Austin Serial Bomber Mark Anthony Conditt



Twenty-four-year-old Mark Conditt lived in Pflugerville, Texas, northeast of downtown Austin. Less than five miles from the the 1100 block of Haverford Drive, where the first bomb struck, killing Anthony House on March 2, 2018.

House, 39 years old, died after picking up a box on his porch delivered from a FedEx store, brought in to Sunset Valley, and shipped by Conditt himself disguised with a light colored wig and gloves. Draylen Mason, 17 years old, was killed, and his mother was injured, in a similar incident on March 12, around 6:44 a.m. ET, in the city’s East MLK neighborhood.

Later that day, a few miles from Austin-Bergstrom International Airport, a 75-year-old Hispanic woman was in the Montopolis neighborhood, when another bomb erupted while police were processing the scene of the East MLK bombing. On March 18, a bomb detonated alongside the road where two young Caucasian men, 23 and 22 years of age, were walking in the upscale Travis Country neighborhood of southwest Austin. The two were driven to the hospital with serious but not life threatening injuries.

“One single package” detonated on a conveyor belt in a FedEx facility in Schertz, Texas, outside San Antonio on March 20. One of the company’s employees suffered minor injuries from the explosion and was treated and released at the scene. San Antonio FBI spokeswoman Michelle Lee said, “based on initial evidence from the scene, investigators consider that it could be connected to the Austin explosions that occurred earlier in the month.”

Also, on March 20, approximately six hours following the explosion in Schertz, police received a call about an out-of-the ordinary package at a FedEx facility in Southeast Austin, just across from Highway 183 right by Austin-Bergstrom International Airport. “It was told the package contained an explosive device, but was disrupted by law enforcement. No reports of any injuries,” according to combined statements from local and federal authorities.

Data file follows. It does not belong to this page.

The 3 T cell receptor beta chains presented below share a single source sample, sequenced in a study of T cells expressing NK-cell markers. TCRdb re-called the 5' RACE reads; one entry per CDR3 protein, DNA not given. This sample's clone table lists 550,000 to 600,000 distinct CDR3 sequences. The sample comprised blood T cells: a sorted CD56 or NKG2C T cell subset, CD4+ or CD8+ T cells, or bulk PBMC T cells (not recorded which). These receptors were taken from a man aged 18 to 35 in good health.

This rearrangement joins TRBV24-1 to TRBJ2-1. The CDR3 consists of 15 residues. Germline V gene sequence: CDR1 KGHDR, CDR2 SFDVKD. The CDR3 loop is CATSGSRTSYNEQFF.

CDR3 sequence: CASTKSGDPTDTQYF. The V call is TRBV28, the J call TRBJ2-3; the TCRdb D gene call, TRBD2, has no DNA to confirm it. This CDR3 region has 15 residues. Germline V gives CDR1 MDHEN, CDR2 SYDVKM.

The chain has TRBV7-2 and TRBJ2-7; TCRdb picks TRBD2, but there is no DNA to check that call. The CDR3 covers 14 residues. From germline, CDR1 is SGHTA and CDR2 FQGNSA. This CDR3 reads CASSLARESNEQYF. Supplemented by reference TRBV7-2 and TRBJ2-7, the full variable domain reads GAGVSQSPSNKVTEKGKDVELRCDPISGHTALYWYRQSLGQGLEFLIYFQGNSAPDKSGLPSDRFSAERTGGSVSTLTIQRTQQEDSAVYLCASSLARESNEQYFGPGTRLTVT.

Conditt was “a deep thinker” who was born into a very close home-schooled family. This was reported on Wednesday, March 21, to CNN by people who knew him. Marry Conditt, the perpetrator’s grandmother, thought it “unthinkable” she said, adding that he was was a quiet, loving, and kind person. She had never seen any signs of revenge or violence in him.

He is from a close family, who raises their children to do the right things. “It’s just terrible,” his grandmother said, and added that Conditt had finished home-schooling and was now “looking forward to finding out what most kids are — finding out his life, visiting his family, and being close to them.”

From 2010 to 2012 Conditt attended Austin Community College, but did not graduate, according to school records, and since 2012 has not attended any classes, said spokeswoman Jessica Vess.

Police said Conditt was responsible for over six bombings, five of which detonated in Austin and out side of San Antonio, which lasted for over a three-week period. The motives as to why he started the bombings is still unknown, and the police are still investigating what made him execute them. It is uncertain if he had any accomplices, but he was by himself when he drove away from the hotel and detonated the explosive device in his car.

After 24 to 36 hours of gathering information that led authorities to a person of interest, who later became a suspect. Authorities later identified and spotted the suspect’s car, Tuesday night at a hotel in Round Rock, Texas, a few miles north of Austin. As police awaited tactical units, the vehicle left the hotel, and police followed the vehicle.

The vehicle rested in a ditch by the side of the road of Interstate 35. After a short time, authorities said, Conditt pulled into the ditch and detonated an explosive device as Austin Police Department SWAT team members approached his vehicle, injuring a SWAT team member and knocked over the officer. Austin police Chief Brian Manley said the suspect, Mark Conditt, 24, was responsible for all the incidents in Austin.

Conditt’s family members are “devastated and broken at the news that our family could be involved in such an awful way,” Shanee said in a statement.

Written by Richard Baker
Edited by Jeanette Smith


NPR: Mark Anthony Conditt: What We Know About The Austin Bomber
CNN: Austin serial bomber’s family say they had no idea of his ‘darkness’
CNN: How Texas bombings unfolded: After 5 explosions, 6th blast takes suspect’s life

Featured and Top Image Courtesy of Jason Bolonski’s Flickr Page – Creative Commons License



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